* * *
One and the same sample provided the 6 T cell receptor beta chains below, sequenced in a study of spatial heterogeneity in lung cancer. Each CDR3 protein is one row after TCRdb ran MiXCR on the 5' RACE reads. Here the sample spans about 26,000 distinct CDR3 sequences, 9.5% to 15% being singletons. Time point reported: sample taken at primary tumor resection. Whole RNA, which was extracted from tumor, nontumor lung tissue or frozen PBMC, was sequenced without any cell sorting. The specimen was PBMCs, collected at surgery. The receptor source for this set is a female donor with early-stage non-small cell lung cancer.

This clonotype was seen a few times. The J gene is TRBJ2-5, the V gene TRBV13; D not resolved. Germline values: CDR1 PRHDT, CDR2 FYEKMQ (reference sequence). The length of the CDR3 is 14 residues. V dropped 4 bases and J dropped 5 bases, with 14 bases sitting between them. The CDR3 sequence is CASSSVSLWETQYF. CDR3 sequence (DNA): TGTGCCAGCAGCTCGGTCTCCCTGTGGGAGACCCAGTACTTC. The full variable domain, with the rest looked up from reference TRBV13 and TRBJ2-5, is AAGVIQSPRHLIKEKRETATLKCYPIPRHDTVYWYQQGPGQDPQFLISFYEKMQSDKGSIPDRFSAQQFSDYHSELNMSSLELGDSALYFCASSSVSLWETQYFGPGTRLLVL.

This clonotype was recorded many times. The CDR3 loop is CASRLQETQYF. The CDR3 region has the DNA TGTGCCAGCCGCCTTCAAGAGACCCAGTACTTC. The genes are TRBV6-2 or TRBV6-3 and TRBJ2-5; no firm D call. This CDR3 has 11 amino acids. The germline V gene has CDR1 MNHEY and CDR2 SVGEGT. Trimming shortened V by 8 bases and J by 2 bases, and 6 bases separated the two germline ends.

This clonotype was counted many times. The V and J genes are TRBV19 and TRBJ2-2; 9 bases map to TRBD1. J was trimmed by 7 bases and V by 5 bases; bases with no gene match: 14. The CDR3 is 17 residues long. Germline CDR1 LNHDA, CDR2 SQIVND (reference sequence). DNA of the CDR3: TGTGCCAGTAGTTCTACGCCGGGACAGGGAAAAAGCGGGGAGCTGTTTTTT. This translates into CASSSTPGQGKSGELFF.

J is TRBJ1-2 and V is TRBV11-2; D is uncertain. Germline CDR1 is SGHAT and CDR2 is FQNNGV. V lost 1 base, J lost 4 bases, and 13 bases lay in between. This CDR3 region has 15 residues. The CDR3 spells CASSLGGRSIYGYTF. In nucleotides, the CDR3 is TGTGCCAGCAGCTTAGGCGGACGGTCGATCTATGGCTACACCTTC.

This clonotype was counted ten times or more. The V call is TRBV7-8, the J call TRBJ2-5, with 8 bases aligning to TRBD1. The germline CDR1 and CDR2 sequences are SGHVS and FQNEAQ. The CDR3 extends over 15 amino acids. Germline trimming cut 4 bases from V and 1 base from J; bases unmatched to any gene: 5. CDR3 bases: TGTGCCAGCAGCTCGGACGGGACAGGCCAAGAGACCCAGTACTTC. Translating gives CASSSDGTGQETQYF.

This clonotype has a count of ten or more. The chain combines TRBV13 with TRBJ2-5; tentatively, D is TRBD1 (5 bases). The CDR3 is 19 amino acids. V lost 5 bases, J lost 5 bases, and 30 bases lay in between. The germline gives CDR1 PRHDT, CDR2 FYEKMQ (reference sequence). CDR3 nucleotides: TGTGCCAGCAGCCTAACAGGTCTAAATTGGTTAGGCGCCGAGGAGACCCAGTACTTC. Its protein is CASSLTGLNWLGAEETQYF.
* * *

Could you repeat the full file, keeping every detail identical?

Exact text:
One and the same sample provided the 6 T cell receptor beta chains below, sequenced in a study of spatial heterogeneity in lung cancer. Each CDR3 protein is one row after TCRdb ran MiXCR on the 5' RACE reads. Here the sample spans about 26,000 distinct CDR3 sequences, 9.5% to 15% being singletons. Time point reported: sample taken at primary tumor resection. Whole RNA, which was extracted from tumor, nontumor lung tissue or frozen PBMC, was sequenced without any cell sorting. The specimen was PBMCs, collected at surgery. The receptor source for this set is a female donor with early-stage non-small cell lung cancer.

This clonotype was seen a few times. The J gene is TRBJ2-5, the V gene TRBV13; D not resolved. Germline values: CDR1 PRHDT, CDR2 FYEKMQ (reference sequence). The length of the CDR3 is 14 residues. V dropped 4 bases and J dropped 5 bases, with 14 bases sitting between them. The CDR3 sequence is CASSSVSLWETQYF. CDR3 sequence (DNA): TGTGCCAGCAGCTCGGTCTCCCTGTGGGAGACCCAGTACTTC. The full variable domain, with the rest looked up from reference TRBV13 and TRBJ2-5, is AAGVIQSPRHLIKEKRETATLKCYPIPRHDTVYWYQQGPGQDPQFLISFYEKMQSDKGSIPDRFSAQQFSDYHSELNMSSLELGDSALYFCASSSVSLWETQYFGPGTRLLVL.

This clonotype was recorded many times. The CDR3 loop is CASRLQETQYF. The CDR3 region has the DNA TGTGCCAGCCGCCTTCAAGAGACCCAGTACTTC. The genes are TRBV6-2 or TRBV6-3 and TRBJ2-5; no firm D call. This CDR3 has 11 amino acids. The germline V gene has CDR1 MNHEY and CDR2 SVGEGT. Trimming shortened V by 8 bases and J by 2 bases, and 6 bases separated the two germline ends.

This clonotype was counted many times. The V and J genes are TRBV19 and TRBJ2-2; 9 bases map to TRBD1. J was trimmed by 7 bases and V by 5 bases; bases with no gene match: 14. The CDR3 is 17 residues long. Germline CDR1 LNHDA, CDR2 SQIVND (reference sequence). DNA of the CDR3: TGTGCCAGTAGTTCTACGCCGGGACAGGGAAAAAGCGGGGAGCTGTTTTTT. This translates into CASSSTPGQGKSGELFF.

J is TRBJ1-2 and V is TRBV11-2; D is uncertain. Germline CDR1 is SGHAT and CDR2 is FQNNGV. V lost 1 base, J lost 4 bases, and 13 bases lay in between. This CDR3 region has 15 residues. The CDR3 spells CASSLGGRSIYGYTF. In nucleotides, the CDR3 is TGTGCCAGCAGCTTAGGCGGACGGTCGATCTATGGCTACACCTTC.

This clonotype was counted ten times or more. The V call is TRBV7-8, the J call TRBJ2-5, with 8 bases aligning to TRBD1. The germline CDR1 and CDR2 sequences are SGHVS and FQNEAQ. The CDR3 extends over 15 amino acids. Germline trimming cut 4 bases from V and 1 base from J; bases unmatched to any gene: 5. CDR3 bases: TGTGCCAGCAGCTCGGACGGGACAGGCCAAGAGACCCAGTACTTC. Translating gives CASSSDGTGQETQYF.

This clonotype has a count of ten or more. The chain combines TRBV13 with TRBJ2-5; tentatively, D is TRBD1 (5 bases). The CDR3 is 19 amino acids. V lost 5 bases, J lost 5 bases, and 30 bases lay in between. The germline gives CDR1 PRHDT, CDR2 FYEKMQ (reference sequence). CDR3 nucleotides: TGTGCCAGCAGCCTAACAGGTCTAAATTGGTTAGGCGCCGAGGAGACCCAGTACTTC. Its protein is CASSLTGLNWLGAEETQYF.